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Hello my loves! Welcome back to another rendition of Hit it or Quit it. How was your week? Did you manage to avoid arrest for indecent exposure? Yes? What is wrong with you? You need to step your game up then, otherwise we can’t be lovers anymore. I had a fairly decent week until I got bent over and did raw in one of my leagues when I wasn’t notified that Michael Crabtree was out and ended up starting him. It handed me my first loss in that league and yeah, I am still salty about getting a case of the CRABtrees. Alas, such is my life. I am still sitting ontop of all of the men in that league, so the view is pretty sweet. Wait, that sounded dirty…heh, heh, heh… Now, I am sure you are all here because, like the song of the Siren, you couldn’t pull yourself away. Again, it is understandable, I am pretty awesome after all. In a week where the Black Widow Curse was pretty quiet (probably from all that man flesh she feasted on in Week 3), it is not guaranteed how long her satiety will last. So, with that, let’s get down to business and stop all this pillow talk. Ladies and gentlemen, convicts and degenerates, ask and ye shall receive. I give you, Hit it or quit it, Week 5…

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That picture should guarantee at least 200 extra article views by itself!

Well, every single player in the NFL got injured in Week 4. At least it feels that way. Now you are forced to sort through the backups and rubble to salvage your season. Do. Not. PANIC! Plenty of good streaming fliers out there to keep you afloat. If you read the Razzball suite of articles you’ll be wearing your league’s championship belt before you know it! Let’s get into it!

If you’ve got any league-specific questions drop ‘em in the comments below and I’ll reply before the Wednesday waiver deadline.

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The talk of this week at the running back situation has been Wendell Smallwood. If you don’t believe me, take a scroll through the last dozen or so Razzball articles to see the takes and advice. With Darren Sproles somehow breaking his arm and tearing his ACL on the same play, there are touches available in Philadelphia. LeGarrette Blount is still around and actually looked productive on Sunday, and Corey Clement scored his first career touchdown and could rotate into games going forward, but Smallwood is the guy who stands to benefit the most from the Sproles injury. If you don’t believe me, the Eagles offensive coordinator said as much in his press conference on Tuesday. I have the transcript if you want it.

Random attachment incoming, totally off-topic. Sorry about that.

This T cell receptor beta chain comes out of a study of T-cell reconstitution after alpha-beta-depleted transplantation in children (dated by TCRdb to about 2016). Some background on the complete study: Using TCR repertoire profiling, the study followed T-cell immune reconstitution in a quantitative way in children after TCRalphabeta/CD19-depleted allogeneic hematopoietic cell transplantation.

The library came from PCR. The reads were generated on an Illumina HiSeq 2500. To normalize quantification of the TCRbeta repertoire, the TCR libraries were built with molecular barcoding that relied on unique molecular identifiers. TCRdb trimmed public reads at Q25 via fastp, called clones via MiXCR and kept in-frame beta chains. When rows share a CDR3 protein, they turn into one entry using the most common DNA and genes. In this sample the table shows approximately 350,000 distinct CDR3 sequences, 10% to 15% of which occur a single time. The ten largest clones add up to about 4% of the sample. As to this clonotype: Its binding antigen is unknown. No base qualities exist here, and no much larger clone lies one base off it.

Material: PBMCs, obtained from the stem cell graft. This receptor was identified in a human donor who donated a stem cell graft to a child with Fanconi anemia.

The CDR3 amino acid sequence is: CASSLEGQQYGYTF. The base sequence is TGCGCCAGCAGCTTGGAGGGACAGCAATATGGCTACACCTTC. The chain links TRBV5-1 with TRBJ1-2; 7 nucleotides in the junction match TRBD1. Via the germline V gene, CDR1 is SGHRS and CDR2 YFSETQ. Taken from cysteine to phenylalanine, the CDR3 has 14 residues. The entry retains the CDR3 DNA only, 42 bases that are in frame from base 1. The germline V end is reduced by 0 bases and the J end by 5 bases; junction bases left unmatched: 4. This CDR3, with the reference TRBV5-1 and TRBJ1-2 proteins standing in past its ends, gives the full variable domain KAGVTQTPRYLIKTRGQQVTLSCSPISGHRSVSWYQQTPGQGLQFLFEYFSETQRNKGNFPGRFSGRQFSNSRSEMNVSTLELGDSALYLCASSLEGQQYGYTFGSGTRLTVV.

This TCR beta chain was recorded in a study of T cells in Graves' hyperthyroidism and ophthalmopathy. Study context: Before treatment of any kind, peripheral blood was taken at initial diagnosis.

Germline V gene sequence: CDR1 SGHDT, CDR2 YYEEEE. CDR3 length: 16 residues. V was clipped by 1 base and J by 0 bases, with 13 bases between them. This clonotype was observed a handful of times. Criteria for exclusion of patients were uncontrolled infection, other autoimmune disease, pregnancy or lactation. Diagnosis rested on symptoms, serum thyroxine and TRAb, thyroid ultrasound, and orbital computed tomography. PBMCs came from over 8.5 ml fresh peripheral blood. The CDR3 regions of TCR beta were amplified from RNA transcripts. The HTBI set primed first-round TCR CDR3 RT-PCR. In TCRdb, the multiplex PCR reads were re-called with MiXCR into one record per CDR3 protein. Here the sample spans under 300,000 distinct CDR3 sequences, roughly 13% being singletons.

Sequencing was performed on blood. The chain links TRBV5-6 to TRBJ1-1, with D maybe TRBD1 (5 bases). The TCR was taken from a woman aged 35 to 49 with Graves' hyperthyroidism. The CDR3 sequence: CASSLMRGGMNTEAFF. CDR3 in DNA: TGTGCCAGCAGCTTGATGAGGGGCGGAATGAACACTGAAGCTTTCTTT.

For me, though, there is a more exciting running back to target. Heading into Week 3, we knew two things: 1. There would be a new offensive coordinator. 2. Marvin Lewis has been coaching the Bengals for 15 years without winning a single playoff game. Number 1 is relevant for fantasy owners, while number 2 is simply fascinating.

The position to watch in Week 3 was running back, as it was expected that we could see more Joe Mixon and less Jeremy Hill and Giovani Bernard. And that is exactly what happened. Mixon looked like the complete running back he was projected to be coming out of college, gaining more than 100 yards from scrimmage on 21 total touches. Expect that trend to continue going forward, as Mixon should only get better and the Bengals should continue to ride him.

I talked up Mixon last week as a great buy-low option prior to the change at offensive coordinator. Hopefully, you either drafted and stashed him or grabbed him on waivers last week because he is less likely to be available this week. But if he is, grab him and go. On the flip side, I would also try to hold onto Jeremy Hill and/or Giovani Bernard if you have the kind of league that provides you with the roster/bench space to do so. It looks like Mixon will be the guy, but we have seen before that one week doesn’t mean everything and that injuries happen all the time. If you have to pick one, I would probably lean Bernard in PPR.

To the charts!

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Does anyone else get the old Sherwin Williams jingle stuck in their head when they see Kerwynn Williams’s name? No? Just me?

Anyway, welcome to the 2017 Handcuff Report. For those who followed this post last season, welcome back. For those who are new, where were you last year? Too good for us? I have researched other available handcuff reports and tell give you my completely unbiased opinion that none of them are half as good as this one. Shame on you, and welcome.

So, first things first: what exactly is a handcuff? For the fantasy football n00bs out there, or perhaps for those who have taken the last few years off, a handcuff is a backup who will likely take over as the starter in the event of an injury, extreme ineffectiveness, off-the-field trouble, or coach’s decision. There are probably other reasons that I am forgetting here, but those are the most common one.

Most NFL teams now run a running back by committee of some sort. While not every team is as unpredictably maddening as the Patriots, most teams share the load in an effort to keep guys fresh and give defenses different looks. With fantasy leagues more competitive than ever, thanks to sites like Razzball offering great advice, it is important to recognize trends and identify value quickly. If you drafted a stud running back early, you might want to grab his handcuff in case of injury. Or if you went zero RB or went really light on RB early, you might want to squat on a couple handcuffs or, especially in PPR leagues, grab a change-of-pace/pass catching back. With the influx of young running backs and each team having two or three options this season, I tended to do the latter in drafts this year. For every Melvin Gordon, I have like two Shane Vereens or Theo Riddicks this year. Speaking of young running backs: